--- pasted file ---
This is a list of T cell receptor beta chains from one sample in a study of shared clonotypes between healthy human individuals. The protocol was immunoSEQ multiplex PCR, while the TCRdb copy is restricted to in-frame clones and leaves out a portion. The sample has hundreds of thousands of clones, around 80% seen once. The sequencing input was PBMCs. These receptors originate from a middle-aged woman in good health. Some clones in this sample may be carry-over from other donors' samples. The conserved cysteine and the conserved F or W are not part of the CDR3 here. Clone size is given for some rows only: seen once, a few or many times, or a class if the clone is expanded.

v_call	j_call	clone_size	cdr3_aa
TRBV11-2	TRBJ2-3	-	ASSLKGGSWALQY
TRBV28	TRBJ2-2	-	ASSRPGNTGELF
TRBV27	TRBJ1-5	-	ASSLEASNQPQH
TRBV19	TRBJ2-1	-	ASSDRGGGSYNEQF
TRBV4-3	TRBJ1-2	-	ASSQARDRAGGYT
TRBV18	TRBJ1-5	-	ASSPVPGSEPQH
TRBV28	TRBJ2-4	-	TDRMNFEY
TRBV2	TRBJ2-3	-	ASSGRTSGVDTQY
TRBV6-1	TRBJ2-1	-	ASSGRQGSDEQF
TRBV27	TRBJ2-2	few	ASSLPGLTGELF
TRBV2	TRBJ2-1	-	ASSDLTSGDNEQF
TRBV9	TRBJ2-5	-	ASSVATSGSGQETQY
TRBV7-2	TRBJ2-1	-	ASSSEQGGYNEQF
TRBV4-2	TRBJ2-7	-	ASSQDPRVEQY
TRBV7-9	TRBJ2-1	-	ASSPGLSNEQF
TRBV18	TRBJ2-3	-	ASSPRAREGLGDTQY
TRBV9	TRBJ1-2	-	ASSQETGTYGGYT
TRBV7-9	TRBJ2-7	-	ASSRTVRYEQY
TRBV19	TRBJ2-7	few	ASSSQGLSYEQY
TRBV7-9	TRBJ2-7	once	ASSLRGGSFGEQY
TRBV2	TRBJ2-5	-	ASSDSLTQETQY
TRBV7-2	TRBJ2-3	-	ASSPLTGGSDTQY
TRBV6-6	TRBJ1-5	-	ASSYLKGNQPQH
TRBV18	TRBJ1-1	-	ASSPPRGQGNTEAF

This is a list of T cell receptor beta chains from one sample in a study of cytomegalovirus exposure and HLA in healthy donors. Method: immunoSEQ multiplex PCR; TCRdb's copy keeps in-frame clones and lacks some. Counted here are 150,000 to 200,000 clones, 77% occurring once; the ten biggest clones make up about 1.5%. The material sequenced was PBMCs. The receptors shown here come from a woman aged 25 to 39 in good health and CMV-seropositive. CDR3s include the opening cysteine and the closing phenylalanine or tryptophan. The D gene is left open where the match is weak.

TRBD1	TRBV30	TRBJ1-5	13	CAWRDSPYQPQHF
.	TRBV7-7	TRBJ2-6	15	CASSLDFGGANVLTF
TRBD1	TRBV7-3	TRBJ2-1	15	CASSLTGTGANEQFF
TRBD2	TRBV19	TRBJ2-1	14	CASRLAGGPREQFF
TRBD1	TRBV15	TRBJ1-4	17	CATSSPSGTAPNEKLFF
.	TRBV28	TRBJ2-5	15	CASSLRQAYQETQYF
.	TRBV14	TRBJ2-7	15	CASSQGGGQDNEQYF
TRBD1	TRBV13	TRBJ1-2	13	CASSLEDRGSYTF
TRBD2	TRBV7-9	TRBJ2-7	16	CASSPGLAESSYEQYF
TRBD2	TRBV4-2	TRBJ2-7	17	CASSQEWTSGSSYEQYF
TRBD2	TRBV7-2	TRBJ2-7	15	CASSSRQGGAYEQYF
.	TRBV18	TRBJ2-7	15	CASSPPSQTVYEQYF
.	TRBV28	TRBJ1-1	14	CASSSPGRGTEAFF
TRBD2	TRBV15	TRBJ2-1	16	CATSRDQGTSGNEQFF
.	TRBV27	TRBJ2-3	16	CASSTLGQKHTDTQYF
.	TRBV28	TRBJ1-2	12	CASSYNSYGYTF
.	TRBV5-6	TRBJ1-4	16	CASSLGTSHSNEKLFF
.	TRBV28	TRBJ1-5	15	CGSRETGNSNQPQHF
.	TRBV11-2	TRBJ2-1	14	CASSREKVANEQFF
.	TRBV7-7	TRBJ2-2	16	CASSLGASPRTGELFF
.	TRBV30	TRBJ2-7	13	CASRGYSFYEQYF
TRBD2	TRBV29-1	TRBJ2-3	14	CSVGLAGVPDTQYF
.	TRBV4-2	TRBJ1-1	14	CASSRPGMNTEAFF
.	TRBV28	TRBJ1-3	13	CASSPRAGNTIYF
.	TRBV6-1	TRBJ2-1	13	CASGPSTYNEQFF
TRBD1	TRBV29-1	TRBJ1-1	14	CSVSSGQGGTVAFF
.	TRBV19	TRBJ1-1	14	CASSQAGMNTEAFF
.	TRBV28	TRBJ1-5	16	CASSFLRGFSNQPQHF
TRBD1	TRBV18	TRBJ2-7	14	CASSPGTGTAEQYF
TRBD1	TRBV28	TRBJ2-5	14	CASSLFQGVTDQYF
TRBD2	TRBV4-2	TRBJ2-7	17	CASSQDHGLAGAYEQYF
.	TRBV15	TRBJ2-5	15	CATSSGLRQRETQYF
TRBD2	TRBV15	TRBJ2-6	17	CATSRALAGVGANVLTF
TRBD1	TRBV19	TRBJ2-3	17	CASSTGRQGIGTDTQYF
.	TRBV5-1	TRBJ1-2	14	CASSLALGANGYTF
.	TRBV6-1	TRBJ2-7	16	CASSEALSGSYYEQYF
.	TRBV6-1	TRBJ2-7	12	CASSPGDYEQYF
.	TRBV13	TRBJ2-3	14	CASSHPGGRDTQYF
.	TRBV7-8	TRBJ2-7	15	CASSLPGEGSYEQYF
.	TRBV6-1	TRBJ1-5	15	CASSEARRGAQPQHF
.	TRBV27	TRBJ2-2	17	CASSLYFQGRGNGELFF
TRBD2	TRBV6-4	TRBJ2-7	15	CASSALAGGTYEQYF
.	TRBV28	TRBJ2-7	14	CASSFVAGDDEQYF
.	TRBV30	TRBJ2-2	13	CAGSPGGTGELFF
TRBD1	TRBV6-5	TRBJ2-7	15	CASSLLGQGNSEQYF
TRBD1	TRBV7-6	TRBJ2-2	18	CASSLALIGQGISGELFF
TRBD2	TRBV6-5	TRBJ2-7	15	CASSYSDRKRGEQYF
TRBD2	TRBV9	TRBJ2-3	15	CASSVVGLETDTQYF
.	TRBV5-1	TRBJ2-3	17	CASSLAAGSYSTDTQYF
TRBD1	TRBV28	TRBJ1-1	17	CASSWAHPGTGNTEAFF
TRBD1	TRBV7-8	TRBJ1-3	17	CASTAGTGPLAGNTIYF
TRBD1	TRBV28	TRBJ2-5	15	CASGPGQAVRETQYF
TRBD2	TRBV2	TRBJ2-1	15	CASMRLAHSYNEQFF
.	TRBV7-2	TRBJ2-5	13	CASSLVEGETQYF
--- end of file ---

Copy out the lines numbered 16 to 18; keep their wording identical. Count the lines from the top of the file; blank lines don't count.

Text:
TRBV4-2	TRBJ2-7	-	ASSQDPRVEQY
TRBV7-9	TRBJ2-1	-	ASSPGLSNEQF
TRBV18	TRBJ2-3	-	ASSPRAREGLGDTQY